The New Testament opens in Matthew’s gospel with the account of Jesus’ birth, before embarking on a description of the ministry of John the Baptist whose first word was Repent.
When the Lord started His earthly ministry, He also said Repent. Matthew 4:17
It would appear therefore that the whole of the New Testament hinges around the matter of repentance.
There are certain rules for correct biblical interpretation, one of which is what is called “the law of first mention”.
This is where a precedent has been established or has become the starting point for something and so our journey with God has the starting point of repentance, but it is surprising to find that true biblical repentance is a topic that is not often preached about and is often misunderstood.
Before we go any further let us see what Mathew said about John and then about Jesus.
And in those days Yoḥanan the Immerser came proclaiming in the wilderness of Yehuḏah, and saying, “Repent, for the reign of the heavens has come near!” From that time יהושׁע began to proclaim and to say, “Repent, for the reign of the heavens has drawn near.” Matthew 3:1-2
From that time יהושׁע began to proclaim and to say, “Repent, for the reign of the heavens has drawn near.” Matthew 4:17
You will notice that both men spoke about the kingdom, calling it the reign of the heavens. This is talking about rulership. The kingdom of God is not heaven (the place). It is his dominion and in His kingdom, He reigns, having established certain laws and principles of kingdom living, both in heaven (the place) and on the earth. It is how God works.
He gave this dominion on the earth to the first Adam, who sold out, creating what we call the fall and sin entered.
The second Adam, our Lord Jesus Christ, regained it all and made it possible for restoration to occur.
Jesus turned it around and this in essence is what repentance does.
If we turn now to Acts chapter two, the Holy Spirit came, just as Jesus said He would and Peter became a changed man.
I do not know about you, but I sure needed to become a changed man and this too is an indication of the meaning of true repentance. Peter preached under the same anointing Jesus had and the same anointing we can and should have.
Jesus did not start His earthly ministry until the Holy Spirit came upon Him. If this was essential for Him, we should follow suit. We should not try to do God’s work without the tools He provides and they come from the holy Spirit.
We call Him Jesus Christ, but the word Christ is not His surname...it is His title. It represents the anointing. For the first time in human history, a man was anointed, not temporarily as it once was, but the anointing came and remained to equip Him for ministry. Jesus was the Anointed One, or the Christ. This title comes from the words Christos and Chrio and this same principle is how God operates with us and through us today and when the Holy Spirit comes on us, which He can do, we can legitimately call ourselves anointed ones. We are called Christians or Christ ones, so should be similarly anointed.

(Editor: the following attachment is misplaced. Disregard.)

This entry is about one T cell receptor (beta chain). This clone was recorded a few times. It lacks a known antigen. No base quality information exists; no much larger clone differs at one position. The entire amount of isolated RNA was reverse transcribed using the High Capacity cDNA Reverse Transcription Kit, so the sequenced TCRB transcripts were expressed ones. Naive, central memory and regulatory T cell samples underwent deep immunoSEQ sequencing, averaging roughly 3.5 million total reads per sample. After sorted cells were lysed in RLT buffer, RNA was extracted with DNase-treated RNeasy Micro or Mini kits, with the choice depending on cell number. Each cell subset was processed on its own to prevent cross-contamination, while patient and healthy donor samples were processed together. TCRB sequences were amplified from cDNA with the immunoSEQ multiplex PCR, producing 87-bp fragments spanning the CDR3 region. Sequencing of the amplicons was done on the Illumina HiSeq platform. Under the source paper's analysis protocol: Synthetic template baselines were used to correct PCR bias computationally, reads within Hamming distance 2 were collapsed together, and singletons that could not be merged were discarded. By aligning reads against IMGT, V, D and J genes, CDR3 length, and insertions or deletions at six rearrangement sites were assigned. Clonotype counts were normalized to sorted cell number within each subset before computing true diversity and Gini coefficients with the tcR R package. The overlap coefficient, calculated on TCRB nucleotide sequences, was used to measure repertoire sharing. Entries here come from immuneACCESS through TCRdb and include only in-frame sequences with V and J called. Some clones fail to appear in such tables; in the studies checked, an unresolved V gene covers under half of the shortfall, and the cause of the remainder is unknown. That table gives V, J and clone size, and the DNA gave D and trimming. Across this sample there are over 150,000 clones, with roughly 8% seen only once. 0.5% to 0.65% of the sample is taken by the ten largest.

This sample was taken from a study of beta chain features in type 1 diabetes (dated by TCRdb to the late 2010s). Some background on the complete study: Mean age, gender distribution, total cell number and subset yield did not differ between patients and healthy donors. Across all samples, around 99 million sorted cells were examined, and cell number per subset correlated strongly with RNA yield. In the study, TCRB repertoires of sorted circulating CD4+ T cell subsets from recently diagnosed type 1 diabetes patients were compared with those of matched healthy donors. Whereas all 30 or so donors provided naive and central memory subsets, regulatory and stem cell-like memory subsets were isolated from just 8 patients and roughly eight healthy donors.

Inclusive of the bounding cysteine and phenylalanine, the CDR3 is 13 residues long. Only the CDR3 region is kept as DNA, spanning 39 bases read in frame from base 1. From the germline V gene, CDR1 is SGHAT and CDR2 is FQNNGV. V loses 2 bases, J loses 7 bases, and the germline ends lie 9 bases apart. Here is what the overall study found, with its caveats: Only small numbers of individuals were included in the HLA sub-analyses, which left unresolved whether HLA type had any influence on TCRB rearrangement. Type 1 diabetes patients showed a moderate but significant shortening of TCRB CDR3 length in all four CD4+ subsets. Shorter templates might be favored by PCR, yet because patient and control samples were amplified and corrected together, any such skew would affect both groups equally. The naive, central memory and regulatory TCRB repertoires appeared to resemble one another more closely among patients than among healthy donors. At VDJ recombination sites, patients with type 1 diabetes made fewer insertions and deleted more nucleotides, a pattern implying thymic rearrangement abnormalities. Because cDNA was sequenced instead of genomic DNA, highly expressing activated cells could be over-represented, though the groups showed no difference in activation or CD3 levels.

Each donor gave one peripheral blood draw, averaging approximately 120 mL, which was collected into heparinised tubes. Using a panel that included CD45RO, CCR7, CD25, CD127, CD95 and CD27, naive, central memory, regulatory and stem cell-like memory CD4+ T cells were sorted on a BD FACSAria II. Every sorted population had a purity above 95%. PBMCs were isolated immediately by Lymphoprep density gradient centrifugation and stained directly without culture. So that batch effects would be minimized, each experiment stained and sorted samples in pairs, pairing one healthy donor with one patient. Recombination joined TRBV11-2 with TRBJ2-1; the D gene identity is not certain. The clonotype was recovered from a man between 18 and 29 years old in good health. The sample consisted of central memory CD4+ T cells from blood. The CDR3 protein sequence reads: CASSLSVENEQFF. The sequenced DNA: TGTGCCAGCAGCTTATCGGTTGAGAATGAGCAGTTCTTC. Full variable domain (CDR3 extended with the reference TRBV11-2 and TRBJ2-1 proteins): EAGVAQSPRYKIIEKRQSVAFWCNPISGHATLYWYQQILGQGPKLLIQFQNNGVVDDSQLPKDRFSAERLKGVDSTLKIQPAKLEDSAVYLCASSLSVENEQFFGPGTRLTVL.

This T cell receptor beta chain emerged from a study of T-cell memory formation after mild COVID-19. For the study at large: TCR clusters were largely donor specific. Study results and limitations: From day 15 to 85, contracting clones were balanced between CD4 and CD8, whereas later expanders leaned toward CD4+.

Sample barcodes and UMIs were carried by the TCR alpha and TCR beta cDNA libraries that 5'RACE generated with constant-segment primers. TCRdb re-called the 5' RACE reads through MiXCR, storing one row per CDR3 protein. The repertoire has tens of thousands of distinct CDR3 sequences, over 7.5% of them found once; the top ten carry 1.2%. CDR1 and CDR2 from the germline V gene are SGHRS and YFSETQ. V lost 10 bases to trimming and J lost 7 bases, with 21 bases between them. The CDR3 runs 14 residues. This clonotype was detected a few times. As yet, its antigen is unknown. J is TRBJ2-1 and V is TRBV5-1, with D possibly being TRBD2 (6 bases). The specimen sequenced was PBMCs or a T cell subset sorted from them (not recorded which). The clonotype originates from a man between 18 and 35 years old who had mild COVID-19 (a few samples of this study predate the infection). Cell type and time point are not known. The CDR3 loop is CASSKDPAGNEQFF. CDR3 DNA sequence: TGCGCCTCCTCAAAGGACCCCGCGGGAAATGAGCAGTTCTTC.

On that Day of Pentecost, when the crowds gathered around, Peter preached with such authority that the people were pricked in their hearts so much they had to respond and asked him what they had to do. He replied “Repent” . Acts 2:38-39
They could have been emotional about it, but the real point (as we shall see later) is that they made a decision after weighing up the matter and realizing that, despite their religious beliefs and practices, they were falling short of the mark. We can thus see that the ministries of John and Jesus both started with one word—Repent.
In like manner, the Church started with the very same word—Repent.
Before I continue, please stop and think about this and do a little exercise with me. Get something to write with and describe what repentance means to you. It is likely that you would have written something like “to feel sorry about something”, but feeling remorse can sometimes only happen when one is “caught out” and can be only temporary anyhow. It can be easy to feel sorry for being found out and uncertain of what can happen next. We like to try pushing back the clock and avoid punishment. In certain evangelical circles repenting describes the act of someone coming to the front of the church in a meeting to “get saved” but this is but the start of the journey.
This is why I described it, as depicted on the banner, as both the starting point and the journey.
Repentance could be well described as an ongoing thing, not as a simple and single act and it is certainly not done in a religious or pious manner. It is a way of life.